I can see the challenges of writing a children's story. I have read through some of my boyfriend's daughter's books (she is going into middle school) and I am familiar with the structure of these books. There is enough detail for a child to get a grasp of the story and imagine the rest. I also find the language to be more whimsical than traditional books. (Quite frankly growing up it was too whimsical for me where I should have read 1984 when I was in 6th grade.) I also recently found my old Wizard of Oz books and it reminded me of when reading that book in 7th grade how I imagined a world without a lot of elaborate detail. I still have not watched that movie.

    Also Jannert. I will be posting probably in the next week a revision of the first chapter of my other book "Posessed" (Title might be changed) and hopefully a piece of my book for my brother.
     
  5. jannert
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    jannert Contributing Member Supporter Contributor

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    Oh, goodie!

    Geez, do I GET that, EdfromNY. Me, who spent most of yesterday hunting up photos and descriptions of a rail station in Boston that got demolished around 1900, just so I can accurately describe my characters' arrival. I got that 'bingo!' moment, fortunately (LOVE love love the internet!) but my god...
     
  6. minstrel
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    minstrel Leader of the Insquirrelgency Staff Supporter Contributor

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    Please don't abandon a project because you think it's too much for you. You don't know if it's too much until you really start working on it, and remember, you don't have a time limit on it. I wrote the first draft of my novel (which is pretty ambitious, at least thematically and philosophically) about 25 years ago. I've got it on the back burner right now because I'm working on some science fiction short stories (plus a couple of sci-fi novellas that may turn into novels), but it's still my Big Project and will remain so until it's done. Tackle your project with gusto. Don't worry if you don't get it right first time off. You can spend the rest of your life revising it, if need be, but whatever you do, don't run away from it!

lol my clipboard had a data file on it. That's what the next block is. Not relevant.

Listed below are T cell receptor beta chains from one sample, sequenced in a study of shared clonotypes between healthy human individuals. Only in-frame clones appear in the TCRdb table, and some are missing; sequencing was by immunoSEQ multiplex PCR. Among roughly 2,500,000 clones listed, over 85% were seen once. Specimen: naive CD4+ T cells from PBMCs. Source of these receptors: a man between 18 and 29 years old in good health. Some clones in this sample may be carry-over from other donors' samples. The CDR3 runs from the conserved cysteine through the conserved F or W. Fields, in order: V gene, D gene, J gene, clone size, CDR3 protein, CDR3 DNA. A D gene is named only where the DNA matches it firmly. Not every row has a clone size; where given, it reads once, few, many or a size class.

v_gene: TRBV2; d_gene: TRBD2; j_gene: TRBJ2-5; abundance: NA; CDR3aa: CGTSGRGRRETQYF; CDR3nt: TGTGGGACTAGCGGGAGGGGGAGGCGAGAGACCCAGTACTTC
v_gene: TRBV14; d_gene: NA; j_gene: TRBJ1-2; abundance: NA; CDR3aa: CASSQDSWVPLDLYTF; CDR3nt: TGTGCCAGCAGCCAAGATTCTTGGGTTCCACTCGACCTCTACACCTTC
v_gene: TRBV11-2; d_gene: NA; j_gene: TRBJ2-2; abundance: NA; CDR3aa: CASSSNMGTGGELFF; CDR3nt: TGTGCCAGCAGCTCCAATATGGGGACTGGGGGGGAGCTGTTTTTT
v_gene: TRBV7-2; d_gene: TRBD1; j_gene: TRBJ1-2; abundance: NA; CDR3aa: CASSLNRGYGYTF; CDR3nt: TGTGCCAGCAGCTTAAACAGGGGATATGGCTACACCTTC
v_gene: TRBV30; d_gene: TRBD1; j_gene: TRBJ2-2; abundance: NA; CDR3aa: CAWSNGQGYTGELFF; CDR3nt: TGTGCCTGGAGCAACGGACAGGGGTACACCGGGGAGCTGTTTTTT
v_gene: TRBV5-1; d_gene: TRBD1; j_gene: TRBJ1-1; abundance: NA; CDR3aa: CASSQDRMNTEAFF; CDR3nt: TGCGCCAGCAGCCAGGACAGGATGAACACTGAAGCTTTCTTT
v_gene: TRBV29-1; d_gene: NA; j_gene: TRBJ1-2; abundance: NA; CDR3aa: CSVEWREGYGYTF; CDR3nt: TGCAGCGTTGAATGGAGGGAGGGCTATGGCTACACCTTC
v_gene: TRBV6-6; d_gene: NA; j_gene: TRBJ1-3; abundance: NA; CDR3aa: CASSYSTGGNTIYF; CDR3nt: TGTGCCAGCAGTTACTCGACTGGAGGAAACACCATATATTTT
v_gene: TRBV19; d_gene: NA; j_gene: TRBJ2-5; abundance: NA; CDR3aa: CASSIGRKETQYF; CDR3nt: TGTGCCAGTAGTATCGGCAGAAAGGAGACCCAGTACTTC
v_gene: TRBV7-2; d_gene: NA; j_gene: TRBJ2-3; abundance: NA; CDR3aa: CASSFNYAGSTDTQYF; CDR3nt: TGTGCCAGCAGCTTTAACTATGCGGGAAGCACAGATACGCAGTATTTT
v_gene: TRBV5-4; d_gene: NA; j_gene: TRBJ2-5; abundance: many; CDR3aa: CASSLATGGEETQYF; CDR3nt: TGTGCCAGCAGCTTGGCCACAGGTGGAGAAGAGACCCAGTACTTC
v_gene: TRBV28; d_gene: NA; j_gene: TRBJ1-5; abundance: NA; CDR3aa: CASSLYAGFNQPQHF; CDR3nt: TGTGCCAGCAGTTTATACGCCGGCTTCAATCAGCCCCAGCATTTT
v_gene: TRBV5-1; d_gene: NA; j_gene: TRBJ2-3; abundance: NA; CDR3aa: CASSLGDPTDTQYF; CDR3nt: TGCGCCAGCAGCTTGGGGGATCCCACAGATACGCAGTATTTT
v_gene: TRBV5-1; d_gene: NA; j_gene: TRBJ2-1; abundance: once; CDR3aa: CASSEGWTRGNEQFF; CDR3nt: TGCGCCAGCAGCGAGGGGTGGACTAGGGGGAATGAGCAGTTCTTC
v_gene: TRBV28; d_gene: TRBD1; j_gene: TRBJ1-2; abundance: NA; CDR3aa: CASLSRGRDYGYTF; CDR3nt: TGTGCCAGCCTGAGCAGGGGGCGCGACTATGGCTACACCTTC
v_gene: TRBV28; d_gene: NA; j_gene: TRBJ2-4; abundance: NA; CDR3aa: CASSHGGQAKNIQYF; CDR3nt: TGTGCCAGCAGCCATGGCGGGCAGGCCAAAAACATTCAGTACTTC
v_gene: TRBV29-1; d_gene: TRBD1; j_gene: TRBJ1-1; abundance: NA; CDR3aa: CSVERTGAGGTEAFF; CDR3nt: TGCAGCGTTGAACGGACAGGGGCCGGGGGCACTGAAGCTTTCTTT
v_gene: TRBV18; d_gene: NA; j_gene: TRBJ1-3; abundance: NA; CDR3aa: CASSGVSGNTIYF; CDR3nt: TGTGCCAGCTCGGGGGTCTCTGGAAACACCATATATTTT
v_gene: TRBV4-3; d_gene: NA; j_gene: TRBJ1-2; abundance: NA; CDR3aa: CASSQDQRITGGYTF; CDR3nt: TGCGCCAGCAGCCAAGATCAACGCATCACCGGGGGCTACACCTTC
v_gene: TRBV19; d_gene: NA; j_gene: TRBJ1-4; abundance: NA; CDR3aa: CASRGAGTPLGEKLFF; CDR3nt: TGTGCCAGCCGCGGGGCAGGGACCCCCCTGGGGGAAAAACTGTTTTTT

7. live2write
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    live2write Contributing Member

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    I am not abandoning the project. It is more going to be my ambitious project and the one that I am going to start working on is going to be my fun project. I need to multi-task with stories. When I have writers block on one, I want something that I can jump on to and be able to write from experience and from my imagination. With my ambitious project I am still writing it of course. I need something that I can finish as well. Besides you never know. Also this would be important to my family and my brother.

    As I said I will be posting some stuff in the following weeks. I think that maybe I need to take my brain of random ideas and put them down on paper, even if I have to write 100 stories at a time.
     
  8. TerraIncognita
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    TerraIncognita Aggressively Nice Person Contributor

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    I'm glad you're not abandoning your project. I don't think it hurts to take a step back and work on another project that's smaller when you feel overwhelmed by a big project. I've found writing short stories about my characters has been very beneficial to me. It helps me when I'm in a rut by building up my confidence in my writing and also helping me get to know the characters better.

    I do want to echo the whole writing for children or young people is not writing for adults but ultra simplified. Honestly I pretty much skipped over YA when I was younger and just read adult books because I couldn't find any YA that had substance. I know not all YA is that way and I actually have read several YA books I absolutely love. It's just harder to find them.

    I think it's wonderful to write something for your brother. I wish you the best of luck with that project and I definitely like the premise! :)
     
  9. mammamaia
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    mammamaia nit-picker-in-chief Contributor

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    not necessarily... wriiting for children is an art unto itself... and being good at that doesn't necessarily help one move into writing for the adult market, because the writing style, voice, and constraints are so different...

    few writers can do both well, but it's certainly worth a try, if you feel you have a marketable story to tell for children... i write children's books for a chicago publisher as well as for all ages and i mentor many aspiring children's writers along with all others, so if you need any help along the way, i'm always just a mouse-click away...

    good luck with all your projects!

    love and hugs, maia